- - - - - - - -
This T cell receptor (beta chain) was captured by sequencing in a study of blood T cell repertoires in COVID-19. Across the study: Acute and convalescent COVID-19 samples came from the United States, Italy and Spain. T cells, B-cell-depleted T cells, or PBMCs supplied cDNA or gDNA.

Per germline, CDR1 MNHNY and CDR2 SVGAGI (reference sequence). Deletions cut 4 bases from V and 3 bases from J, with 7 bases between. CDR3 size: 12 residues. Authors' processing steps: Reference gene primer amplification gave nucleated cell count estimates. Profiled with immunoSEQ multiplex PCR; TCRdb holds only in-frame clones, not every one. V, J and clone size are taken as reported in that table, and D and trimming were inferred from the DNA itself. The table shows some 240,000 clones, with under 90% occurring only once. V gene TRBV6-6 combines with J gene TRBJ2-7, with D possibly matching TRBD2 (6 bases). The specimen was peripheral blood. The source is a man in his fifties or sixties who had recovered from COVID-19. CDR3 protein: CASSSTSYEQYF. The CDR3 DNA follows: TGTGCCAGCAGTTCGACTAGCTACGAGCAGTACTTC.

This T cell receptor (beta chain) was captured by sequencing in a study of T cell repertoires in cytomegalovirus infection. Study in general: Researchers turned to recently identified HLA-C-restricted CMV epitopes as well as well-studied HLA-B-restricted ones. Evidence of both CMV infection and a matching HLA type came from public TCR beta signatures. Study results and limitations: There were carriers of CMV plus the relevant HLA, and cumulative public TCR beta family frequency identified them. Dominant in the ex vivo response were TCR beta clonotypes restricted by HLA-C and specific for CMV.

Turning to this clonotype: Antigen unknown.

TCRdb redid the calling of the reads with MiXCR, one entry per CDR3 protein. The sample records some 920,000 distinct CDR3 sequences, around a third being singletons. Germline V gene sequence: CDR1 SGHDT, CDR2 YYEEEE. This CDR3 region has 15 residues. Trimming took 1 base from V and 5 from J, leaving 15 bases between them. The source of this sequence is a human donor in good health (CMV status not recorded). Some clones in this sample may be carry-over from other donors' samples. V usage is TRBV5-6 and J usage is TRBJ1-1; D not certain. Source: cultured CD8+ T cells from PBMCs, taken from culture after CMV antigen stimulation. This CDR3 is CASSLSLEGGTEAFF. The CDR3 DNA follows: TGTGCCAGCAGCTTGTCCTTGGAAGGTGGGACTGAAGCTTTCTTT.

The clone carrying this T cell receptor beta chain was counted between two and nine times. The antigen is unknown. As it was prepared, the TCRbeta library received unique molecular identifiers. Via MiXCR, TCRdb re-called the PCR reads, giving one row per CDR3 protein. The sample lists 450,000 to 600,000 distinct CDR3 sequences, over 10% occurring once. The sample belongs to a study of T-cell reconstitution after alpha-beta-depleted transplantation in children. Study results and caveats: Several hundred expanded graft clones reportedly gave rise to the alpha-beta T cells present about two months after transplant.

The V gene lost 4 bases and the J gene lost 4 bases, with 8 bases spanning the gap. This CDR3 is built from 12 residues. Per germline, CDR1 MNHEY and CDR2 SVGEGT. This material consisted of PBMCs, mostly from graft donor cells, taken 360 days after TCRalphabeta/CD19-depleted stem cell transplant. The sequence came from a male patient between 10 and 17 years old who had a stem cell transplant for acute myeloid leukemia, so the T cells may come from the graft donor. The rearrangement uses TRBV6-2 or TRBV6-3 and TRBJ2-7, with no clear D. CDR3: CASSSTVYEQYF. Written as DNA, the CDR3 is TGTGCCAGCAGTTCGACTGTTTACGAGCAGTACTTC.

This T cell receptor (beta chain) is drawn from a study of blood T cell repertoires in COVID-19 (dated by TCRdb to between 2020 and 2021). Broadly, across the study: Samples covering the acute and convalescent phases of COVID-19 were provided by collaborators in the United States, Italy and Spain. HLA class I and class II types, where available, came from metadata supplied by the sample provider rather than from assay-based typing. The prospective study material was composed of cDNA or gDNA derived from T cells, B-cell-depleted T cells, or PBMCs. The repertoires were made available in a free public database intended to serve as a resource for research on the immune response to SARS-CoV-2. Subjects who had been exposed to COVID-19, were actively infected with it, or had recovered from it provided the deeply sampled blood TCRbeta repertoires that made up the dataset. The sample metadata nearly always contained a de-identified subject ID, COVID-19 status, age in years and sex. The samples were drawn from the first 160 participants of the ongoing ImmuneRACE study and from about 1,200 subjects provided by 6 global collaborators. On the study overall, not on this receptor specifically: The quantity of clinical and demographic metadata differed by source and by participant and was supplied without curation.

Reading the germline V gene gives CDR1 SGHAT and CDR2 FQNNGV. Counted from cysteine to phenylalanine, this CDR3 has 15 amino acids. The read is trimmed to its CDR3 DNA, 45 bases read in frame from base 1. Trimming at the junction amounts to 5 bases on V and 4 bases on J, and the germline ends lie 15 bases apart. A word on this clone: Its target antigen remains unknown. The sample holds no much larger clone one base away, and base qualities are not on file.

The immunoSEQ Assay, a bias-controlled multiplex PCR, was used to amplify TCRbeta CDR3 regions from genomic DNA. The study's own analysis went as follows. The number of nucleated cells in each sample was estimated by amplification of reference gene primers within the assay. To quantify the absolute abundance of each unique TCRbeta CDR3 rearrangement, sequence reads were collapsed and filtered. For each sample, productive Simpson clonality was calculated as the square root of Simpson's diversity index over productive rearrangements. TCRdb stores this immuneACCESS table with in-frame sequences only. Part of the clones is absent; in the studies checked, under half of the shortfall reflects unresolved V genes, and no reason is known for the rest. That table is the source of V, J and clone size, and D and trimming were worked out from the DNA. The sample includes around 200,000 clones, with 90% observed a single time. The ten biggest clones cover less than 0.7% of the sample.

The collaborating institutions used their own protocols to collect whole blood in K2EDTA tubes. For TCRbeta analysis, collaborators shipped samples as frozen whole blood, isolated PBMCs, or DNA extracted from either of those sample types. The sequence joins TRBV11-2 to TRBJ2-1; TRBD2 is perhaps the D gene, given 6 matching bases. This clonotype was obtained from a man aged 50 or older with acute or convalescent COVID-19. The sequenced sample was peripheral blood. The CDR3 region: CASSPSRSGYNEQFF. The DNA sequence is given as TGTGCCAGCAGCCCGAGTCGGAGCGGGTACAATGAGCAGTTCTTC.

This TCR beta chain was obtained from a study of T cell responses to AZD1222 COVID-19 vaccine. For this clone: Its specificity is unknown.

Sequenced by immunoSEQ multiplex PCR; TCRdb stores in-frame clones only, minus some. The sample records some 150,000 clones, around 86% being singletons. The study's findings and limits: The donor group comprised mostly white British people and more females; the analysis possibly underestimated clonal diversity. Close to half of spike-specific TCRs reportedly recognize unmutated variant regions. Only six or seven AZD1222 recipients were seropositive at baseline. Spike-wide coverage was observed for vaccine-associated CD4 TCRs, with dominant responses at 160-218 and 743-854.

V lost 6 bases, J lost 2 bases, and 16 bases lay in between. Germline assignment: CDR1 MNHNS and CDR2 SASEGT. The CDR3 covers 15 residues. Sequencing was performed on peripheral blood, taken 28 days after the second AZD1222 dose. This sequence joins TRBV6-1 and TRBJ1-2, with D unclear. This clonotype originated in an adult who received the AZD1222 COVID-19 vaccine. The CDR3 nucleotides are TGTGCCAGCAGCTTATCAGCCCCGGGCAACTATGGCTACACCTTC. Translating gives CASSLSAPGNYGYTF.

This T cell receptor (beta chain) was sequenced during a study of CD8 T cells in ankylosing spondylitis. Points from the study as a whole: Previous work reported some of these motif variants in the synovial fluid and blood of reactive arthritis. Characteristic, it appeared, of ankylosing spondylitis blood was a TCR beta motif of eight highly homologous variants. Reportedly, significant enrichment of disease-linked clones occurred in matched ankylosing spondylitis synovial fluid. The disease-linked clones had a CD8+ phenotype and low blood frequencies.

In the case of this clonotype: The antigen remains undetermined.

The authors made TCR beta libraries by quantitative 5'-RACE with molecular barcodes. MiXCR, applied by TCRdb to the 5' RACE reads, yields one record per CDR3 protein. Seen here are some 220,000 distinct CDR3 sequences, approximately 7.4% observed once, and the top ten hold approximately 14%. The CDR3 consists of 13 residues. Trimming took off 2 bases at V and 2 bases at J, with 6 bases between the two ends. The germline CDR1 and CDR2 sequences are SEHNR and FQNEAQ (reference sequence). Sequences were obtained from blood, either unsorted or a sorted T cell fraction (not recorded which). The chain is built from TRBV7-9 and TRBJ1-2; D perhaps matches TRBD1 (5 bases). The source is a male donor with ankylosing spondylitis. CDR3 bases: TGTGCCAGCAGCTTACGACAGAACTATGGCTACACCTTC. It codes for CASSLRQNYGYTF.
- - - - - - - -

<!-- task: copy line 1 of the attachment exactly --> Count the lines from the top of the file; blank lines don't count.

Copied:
This T cell receptor (beta chain) was captured by sequencing in a study of blood T cell repertoires in COVID-19. Across the study: Acute and convalescent COVID-19 samples came from the United States, Italy and Spain. T cells, B-cell-depleted T cells, or PBMCs supplied cDNA or gDNA.